## How do you decide if an expense is a 'want' or a 'need'?

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nelson
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### Re: How do you decide if an expense is a 'want' or a 'need'?

What if Option A costs \$3000 and will prevent you from dying for 30 years while option B costs \$6000 and prevent you from dying for 60 years. Suppose there is an Option C that will only keep you alive for 1 week but costs only \$1.

I would say keep picking option C every week until you save up enough to afford something better.

stannius
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### Re: How do you decide if an expense is a 'want' or a 'need'?

DoingHomework wrote:That's the problem with the whole want/need thing...everyone has their own definitions.

That's not the only problem.

To me, the biggest problem with these discussions is that it's not a binary value. There isn't a "grey area" because somethings are hard to classify. Rather, everything is on a single, continuous scale. Some things are more essential than other things. Then we arbitrarily draw a line on that scale and say that things on one side are "wants" and things on the other side are "needs."

But where the line is varies by person. So we can debate all day and never come to a consensus.

It also varies situation. So one day your car is a need because it gets you to work. The next day maybe you are laid off and don't need your car any more. The next day maybe you are mugged and the only thing you need at that moment is safety.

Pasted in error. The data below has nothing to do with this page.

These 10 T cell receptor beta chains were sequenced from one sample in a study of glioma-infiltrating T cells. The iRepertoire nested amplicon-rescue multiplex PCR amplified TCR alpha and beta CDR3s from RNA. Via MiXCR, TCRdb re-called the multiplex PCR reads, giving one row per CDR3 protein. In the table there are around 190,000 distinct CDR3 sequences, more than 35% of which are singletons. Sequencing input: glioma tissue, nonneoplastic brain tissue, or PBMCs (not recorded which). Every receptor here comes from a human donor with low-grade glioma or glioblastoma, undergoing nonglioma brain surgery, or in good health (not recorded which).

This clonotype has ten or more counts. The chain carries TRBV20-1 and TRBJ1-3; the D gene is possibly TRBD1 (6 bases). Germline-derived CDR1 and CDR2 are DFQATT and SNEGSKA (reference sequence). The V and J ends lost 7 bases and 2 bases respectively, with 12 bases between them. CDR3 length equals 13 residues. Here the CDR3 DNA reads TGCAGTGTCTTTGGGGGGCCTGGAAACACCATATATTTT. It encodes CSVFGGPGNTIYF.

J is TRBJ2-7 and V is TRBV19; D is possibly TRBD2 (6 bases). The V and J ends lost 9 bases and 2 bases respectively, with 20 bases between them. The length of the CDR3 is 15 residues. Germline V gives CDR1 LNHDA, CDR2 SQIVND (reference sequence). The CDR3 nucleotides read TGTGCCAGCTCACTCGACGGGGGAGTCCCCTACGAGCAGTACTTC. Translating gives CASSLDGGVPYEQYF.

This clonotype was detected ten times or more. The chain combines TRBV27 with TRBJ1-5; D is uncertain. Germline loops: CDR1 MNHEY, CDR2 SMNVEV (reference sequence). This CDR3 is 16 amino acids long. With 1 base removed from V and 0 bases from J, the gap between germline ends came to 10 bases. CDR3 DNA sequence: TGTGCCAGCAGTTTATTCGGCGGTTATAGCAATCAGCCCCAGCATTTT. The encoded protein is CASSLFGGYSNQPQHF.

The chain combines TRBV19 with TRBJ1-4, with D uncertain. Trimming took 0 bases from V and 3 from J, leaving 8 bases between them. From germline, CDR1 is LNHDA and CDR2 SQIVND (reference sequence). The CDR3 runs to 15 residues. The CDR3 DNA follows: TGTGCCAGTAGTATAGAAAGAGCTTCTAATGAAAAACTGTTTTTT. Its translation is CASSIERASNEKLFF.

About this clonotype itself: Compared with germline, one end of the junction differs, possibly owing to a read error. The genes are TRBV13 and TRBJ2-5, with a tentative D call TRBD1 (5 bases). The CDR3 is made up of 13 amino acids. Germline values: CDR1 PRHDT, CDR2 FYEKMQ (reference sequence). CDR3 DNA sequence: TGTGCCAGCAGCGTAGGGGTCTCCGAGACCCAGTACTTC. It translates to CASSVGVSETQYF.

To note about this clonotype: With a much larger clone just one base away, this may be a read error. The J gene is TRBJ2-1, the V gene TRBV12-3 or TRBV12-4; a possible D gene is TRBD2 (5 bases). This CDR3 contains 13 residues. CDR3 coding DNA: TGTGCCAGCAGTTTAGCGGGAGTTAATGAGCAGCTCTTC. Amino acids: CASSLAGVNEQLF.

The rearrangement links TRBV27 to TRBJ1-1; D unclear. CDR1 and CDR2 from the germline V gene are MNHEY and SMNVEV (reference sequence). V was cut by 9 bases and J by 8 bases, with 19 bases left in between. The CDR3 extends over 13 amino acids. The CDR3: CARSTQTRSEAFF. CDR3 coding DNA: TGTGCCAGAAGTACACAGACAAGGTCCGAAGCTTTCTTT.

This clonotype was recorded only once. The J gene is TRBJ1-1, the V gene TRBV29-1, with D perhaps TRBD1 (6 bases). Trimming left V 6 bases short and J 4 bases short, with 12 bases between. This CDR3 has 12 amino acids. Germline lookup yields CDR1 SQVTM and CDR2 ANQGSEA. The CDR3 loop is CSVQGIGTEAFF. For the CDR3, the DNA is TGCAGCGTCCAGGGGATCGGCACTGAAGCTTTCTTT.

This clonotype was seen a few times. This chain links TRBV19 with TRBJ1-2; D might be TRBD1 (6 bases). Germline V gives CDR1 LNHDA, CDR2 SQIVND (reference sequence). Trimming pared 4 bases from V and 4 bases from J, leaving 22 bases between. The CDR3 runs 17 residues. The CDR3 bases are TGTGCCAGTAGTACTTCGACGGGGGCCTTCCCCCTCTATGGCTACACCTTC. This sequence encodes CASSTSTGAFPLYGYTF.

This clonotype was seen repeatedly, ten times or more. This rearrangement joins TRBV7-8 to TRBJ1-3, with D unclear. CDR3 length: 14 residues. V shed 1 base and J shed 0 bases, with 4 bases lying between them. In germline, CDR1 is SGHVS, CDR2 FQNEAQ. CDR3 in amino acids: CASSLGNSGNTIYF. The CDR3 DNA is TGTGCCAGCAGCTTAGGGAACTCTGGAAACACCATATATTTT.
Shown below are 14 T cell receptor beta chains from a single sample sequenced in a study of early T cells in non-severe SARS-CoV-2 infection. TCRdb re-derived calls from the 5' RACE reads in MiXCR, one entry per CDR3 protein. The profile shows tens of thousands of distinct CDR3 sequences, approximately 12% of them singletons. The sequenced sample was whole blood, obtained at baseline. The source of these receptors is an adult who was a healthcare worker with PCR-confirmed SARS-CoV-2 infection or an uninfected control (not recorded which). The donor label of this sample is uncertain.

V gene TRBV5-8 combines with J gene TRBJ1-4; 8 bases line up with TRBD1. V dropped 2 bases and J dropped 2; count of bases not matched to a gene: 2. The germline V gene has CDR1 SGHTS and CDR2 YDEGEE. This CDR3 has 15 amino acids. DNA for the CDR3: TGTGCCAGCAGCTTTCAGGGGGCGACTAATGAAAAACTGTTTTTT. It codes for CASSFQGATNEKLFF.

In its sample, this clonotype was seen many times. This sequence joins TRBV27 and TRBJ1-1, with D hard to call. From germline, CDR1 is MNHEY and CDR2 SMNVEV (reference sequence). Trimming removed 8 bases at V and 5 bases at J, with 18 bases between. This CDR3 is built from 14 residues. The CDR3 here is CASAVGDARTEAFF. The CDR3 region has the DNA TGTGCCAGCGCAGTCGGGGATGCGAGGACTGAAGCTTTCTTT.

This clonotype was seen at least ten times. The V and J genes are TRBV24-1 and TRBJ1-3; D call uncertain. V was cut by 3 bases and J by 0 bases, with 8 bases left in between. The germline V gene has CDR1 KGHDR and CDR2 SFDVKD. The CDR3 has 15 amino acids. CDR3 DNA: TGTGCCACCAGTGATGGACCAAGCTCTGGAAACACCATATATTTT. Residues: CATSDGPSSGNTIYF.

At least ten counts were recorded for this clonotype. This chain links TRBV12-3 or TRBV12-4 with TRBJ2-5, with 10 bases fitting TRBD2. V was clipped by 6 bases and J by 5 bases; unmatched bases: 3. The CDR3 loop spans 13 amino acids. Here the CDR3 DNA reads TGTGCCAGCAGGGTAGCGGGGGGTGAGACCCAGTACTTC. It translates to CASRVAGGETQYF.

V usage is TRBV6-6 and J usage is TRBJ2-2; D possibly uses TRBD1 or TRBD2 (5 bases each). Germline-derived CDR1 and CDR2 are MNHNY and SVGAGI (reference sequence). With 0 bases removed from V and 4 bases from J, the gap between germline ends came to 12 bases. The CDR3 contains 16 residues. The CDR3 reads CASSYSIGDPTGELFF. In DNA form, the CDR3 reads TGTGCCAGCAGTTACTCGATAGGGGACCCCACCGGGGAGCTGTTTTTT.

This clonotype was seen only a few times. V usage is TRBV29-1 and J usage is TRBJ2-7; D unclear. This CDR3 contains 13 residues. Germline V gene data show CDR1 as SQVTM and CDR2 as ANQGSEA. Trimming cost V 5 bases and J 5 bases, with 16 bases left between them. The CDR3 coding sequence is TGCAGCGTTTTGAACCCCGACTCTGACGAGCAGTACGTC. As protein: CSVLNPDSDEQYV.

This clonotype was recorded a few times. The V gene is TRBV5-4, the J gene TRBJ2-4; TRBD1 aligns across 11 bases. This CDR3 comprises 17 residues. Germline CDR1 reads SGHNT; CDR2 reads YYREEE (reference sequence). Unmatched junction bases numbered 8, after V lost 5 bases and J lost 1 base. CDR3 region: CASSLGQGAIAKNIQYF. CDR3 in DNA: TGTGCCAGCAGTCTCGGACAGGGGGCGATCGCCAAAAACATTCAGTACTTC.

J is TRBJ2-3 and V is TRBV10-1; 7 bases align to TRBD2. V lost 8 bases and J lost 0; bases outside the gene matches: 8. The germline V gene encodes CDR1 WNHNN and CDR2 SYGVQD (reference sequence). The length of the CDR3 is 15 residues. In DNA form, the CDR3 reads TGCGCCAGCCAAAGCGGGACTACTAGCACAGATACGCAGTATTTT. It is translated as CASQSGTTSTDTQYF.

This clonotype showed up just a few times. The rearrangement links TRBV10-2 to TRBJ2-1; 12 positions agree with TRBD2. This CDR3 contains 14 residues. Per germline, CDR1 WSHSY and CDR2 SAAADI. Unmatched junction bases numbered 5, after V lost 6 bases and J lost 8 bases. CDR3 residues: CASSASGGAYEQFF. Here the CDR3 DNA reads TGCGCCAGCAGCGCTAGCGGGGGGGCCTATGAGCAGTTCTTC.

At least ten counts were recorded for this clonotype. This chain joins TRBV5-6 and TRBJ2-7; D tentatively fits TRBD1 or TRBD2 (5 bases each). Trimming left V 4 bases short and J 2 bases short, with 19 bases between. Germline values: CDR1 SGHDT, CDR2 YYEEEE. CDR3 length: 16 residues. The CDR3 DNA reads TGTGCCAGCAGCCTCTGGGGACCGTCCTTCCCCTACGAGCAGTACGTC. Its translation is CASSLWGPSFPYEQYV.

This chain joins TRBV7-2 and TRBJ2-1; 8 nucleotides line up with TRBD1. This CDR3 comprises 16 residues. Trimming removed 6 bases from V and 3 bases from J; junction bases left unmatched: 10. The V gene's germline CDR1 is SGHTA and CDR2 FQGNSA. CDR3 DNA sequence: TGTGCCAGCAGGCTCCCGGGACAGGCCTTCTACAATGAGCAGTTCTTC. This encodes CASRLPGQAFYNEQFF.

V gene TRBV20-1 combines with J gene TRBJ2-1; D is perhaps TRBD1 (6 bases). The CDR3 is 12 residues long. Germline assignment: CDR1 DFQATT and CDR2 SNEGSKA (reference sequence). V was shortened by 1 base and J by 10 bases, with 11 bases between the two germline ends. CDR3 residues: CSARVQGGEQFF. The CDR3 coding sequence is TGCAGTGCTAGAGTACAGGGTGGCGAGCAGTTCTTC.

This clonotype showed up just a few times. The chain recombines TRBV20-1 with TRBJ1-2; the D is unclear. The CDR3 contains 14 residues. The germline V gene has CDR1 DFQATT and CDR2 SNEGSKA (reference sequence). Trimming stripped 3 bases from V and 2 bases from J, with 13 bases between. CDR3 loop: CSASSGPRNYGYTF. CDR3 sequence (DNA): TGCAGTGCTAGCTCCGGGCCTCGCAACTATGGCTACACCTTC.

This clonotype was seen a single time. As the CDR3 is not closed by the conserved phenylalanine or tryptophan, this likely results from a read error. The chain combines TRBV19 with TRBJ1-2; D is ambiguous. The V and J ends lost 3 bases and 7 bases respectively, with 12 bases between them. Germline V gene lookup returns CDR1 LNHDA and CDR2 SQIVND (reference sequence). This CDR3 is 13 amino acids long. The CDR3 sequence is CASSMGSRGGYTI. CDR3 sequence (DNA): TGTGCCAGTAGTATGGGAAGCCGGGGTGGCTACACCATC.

And the other big problem is, even if we did figure it out, what do you do with that information? Is it actionable? If you decided the horse food is not a want, are you immediately going to cut it out of your budget? If you decide it's a need, are you going to pay it NO MATTER WHAT? Neither of those is true. Rather, if something happens, you'll keep spending that money as long as it's falls above the line - and if your situation gets more dire, the line will move and more things will fall on the side of the line that causes them to get cut.

nelson
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### Re: How do you decide if an expense is a 'want' or a 'need'?

stannius wrote:That's not the only problem.

To me, the biggest problem with these discussions is that it's not a binary value. There isn't a "grey area" because somethings are hard to classify. Rather, everything is on a single, continuous scale. Some things are more essential than other things. Then we arbitrarily draw a line on that scale and say that things on one side are "wants" and things on the other side are "needs."

And the other big problem is, even if we did figure it out, what do you do with that information? Is it actionable?

One of the reasons we cast grey areas into binary values is because it makes them actionable. The theory being, if you can't make up your mind, using a heuristic to pick a "good enough" choice and following through is often better than spending all of your time trying to find a perfect choice and doing nothing at all.